Album Review: Fine, ‘Rocky Top Ballads’

    Fine’s music doesn’t feel timeless so much as lost in time. She writes about days that wisp by and drown you along with them, writing as if it’s the only way to get a grasp on reality. “Oh boy,” she exclaims in a daze at one point, “I still remember the heart becoming you and me.” This you and me never feels tied to particulars – it’s always something, somewhere, sometimes in these lyrics – yet the songs are so textured and delicate that you can feel the air they’re breathing, old yet captured straight from the present moment. The word Fine uses, halfway through her entrancing debut album Rocky Top Ballads, is “ageless,” which is a broad feeling as much as the promise of a romantic escape: “Would you get lost with me, my love?”

    Maybe it’s that feeling that gives Rocky Tops Ballads the glimmer of a long-lost classic; it’s hard to pin down in sound and even harder to build a narrative around. Fine Glindvad Jensen does come from the same Copenhagen scene that gave us Erika de Casier and Astrid Sonne, both of whom she’s collaborated with: she co-wrote three songs for K-pop superstars NewJeans along with de Casier and is in a project called Coined with Sonne. But this information isn’t particularly helpful in describing the music she creates under this solo moniker, which perhaps has more in common with the uncanny gleam of another fellow Danish musician, ML Buch. Its ethereal beauty naturally brings to mind Mazzy Star, a comparison Fine invites by hazily singing “I look to you to see truth” on the final song; at times its layers align it with with what modern listeners might dub “countrygaze,” but it’s also clearly inspired by the traditional folk music of her childhood. Fans of Ethel Cain’s Gothic Americana and Midwife’s “heaven metal” shouldn’t skip on it, either.

    Combining sample-based production with organic instrumentation, the music here – personal, doleful, and intuitive – feels like it’s strange to Fine, too, or at least strangely new. That’s not to say it’s not an assured debut – the singer-songwriter uses a process she calls “magical thinking method,” which involves writing as if she already knows the song she’s about to write. And Rocky Top Ballads, which was written over the last few years, does feel lived-in. “I’ve come to lighten this heart of mine/ A flame still burns from time to time,” she sings on ‘Days Incomplete’, perfectly describing the yearning strewn across it – fervent, youthful, yet oddly mature and even detached. We follow an intimate journey with no clear beginning or end, no set location, between lovers so entwined you’re never quite sure if they’re wavering or switching perspectives. They want to go, and stay, and go back. “Let’s not say/ We’re like wind and sea,” the singer suggests at one point, true as the metaphor may feel.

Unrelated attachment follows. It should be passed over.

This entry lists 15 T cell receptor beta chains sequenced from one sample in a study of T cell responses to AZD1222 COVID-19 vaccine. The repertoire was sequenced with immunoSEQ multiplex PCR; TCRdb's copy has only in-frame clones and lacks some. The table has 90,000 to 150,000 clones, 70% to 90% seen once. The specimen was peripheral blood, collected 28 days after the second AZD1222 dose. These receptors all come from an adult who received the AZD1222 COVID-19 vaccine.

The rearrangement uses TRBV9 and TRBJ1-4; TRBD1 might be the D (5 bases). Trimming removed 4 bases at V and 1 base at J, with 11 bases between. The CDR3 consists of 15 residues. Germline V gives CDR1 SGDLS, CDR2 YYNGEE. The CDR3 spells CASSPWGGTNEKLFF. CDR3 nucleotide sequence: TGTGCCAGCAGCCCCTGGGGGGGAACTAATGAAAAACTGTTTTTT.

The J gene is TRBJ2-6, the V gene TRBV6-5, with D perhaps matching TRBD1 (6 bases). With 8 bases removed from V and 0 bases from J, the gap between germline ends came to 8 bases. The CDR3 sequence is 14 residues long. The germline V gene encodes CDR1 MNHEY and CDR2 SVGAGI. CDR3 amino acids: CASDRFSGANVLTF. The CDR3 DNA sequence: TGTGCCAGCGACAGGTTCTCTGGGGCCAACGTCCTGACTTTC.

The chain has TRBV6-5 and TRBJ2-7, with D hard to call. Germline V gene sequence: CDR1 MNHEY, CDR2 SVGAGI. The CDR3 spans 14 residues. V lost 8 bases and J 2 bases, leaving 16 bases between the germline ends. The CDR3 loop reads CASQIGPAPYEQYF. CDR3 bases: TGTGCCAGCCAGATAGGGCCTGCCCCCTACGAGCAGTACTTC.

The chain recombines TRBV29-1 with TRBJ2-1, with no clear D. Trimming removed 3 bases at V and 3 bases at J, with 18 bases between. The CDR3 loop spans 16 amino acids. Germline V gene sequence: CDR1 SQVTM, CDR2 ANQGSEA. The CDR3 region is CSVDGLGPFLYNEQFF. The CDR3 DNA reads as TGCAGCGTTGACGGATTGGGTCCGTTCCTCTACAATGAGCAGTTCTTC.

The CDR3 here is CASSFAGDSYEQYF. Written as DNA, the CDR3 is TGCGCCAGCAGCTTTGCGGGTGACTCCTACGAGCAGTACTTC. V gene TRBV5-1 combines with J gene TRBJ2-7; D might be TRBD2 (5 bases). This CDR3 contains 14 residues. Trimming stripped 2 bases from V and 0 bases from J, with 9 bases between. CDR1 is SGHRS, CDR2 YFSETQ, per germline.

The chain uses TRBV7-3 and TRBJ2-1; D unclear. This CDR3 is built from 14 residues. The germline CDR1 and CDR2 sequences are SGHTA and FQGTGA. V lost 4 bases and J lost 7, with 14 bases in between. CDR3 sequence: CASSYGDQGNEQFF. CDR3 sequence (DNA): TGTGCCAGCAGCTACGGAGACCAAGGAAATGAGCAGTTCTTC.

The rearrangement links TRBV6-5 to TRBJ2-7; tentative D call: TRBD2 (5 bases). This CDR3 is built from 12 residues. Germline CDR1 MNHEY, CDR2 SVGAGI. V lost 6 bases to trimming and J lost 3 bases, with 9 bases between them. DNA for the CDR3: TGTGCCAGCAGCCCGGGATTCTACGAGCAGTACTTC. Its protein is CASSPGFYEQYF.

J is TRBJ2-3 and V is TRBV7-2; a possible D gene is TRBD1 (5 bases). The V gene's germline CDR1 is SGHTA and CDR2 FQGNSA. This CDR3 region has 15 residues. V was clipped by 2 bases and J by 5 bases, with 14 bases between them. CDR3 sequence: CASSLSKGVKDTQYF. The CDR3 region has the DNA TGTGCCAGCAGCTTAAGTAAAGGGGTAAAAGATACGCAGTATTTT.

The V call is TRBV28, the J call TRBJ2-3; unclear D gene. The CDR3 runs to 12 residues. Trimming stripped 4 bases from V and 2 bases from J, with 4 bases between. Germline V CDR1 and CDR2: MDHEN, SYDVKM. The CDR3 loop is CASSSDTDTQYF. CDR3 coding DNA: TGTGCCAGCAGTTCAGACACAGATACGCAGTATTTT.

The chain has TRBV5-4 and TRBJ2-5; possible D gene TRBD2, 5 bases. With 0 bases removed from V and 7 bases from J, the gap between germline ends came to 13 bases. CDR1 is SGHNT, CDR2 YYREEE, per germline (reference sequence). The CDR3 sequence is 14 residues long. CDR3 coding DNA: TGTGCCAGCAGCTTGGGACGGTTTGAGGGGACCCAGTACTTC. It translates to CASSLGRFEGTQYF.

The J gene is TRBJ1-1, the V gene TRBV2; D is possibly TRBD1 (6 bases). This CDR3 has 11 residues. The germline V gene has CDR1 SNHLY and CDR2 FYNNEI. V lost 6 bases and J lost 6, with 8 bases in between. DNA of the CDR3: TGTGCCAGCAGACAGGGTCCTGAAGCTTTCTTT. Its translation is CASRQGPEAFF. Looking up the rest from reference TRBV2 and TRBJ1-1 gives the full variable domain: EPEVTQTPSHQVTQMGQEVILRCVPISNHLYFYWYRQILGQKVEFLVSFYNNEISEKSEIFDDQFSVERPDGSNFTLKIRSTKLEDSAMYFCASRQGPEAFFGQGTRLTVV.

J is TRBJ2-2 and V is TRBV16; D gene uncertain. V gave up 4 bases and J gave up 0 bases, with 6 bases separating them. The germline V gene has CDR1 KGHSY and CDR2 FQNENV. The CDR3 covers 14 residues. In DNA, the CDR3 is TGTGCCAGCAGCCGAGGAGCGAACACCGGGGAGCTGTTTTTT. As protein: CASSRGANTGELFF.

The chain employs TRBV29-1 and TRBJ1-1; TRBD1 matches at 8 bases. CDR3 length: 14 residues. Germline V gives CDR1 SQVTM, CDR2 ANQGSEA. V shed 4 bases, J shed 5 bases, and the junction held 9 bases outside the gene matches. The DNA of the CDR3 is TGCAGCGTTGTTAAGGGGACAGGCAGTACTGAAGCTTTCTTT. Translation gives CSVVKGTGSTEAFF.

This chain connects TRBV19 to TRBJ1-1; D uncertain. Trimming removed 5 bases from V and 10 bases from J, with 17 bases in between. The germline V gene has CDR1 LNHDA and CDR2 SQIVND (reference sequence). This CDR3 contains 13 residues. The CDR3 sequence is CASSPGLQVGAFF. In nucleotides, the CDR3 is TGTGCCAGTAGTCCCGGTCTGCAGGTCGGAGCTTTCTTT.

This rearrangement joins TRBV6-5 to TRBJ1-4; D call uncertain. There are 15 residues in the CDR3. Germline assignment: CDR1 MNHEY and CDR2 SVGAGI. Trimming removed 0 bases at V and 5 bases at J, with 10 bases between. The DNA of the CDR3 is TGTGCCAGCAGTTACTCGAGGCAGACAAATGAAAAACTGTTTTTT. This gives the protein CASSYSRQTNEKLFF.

The push-and-pull animates an otherwise forlorn listen. On the striking ‘Losing Tennessee’, Fine sings, “There’s something/ I’m leaving everyday/ Something I have to give you,” this something so dangerously elusive in a song so dreamily reserved. Later, the narrator grows decisive, in a state of quiet rapture: “I’ve seen my favourite summer turn blue with you/ I’m running on my own/ Oh I’m ready to fly/ Embrace my time,” she sings on the highlight ‘Big Muzzy’. The guitars echo out to space and her vocals gently soar, though by the plaintive ‘Smile’ they’re steeped back in regret (“I can’t stop thinking about those days at the river/ I wanted time to fly cause I knew somehow/ I’d leave it all”). For all its swooning mystery, this is a record brimming with possibilities at every turn, curious as they might also seem: “I can think of thousand ways I call you a lover,” she offers over the beguiling piano melody of ‘Whys’.

    The characters on Rocky Top Ballads may be lost, but at least one of them hasn’t got their head in clouds; the lyrics are perceptive in a way that both embodies and mystifies their intimacy. “You can’t conceal emotion/ It’s written on your face,” she tells a familiar someone who kisses like a stranger and whose eyes are telling stories. While evoking another intense moment of affection on ‘A Star’, that of a head placed on another’s shoulder, she can’t help but revert to the symbolic resonance of nature, “moon wrapped in clovers,” an image mirrored by streaks of distorted guitar and clambering drums. “Singing songs of joy and fear/ Will it save me, our love?” Fine wonders directly on ‘Whys’, putting herself first – literally, at least – but holding onto both. Empty of answers, her magic is to keep the questions spinning.

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    Fine’s music doesn’t feel timeless so much as lost in time. She writes about days that wisp by and drown you along with them, writing as if it’s the only way to get a grasp on reality. “Oh boy,” she exclaims in a daze...Album Review: Fine, 'Rocky Top Ballads'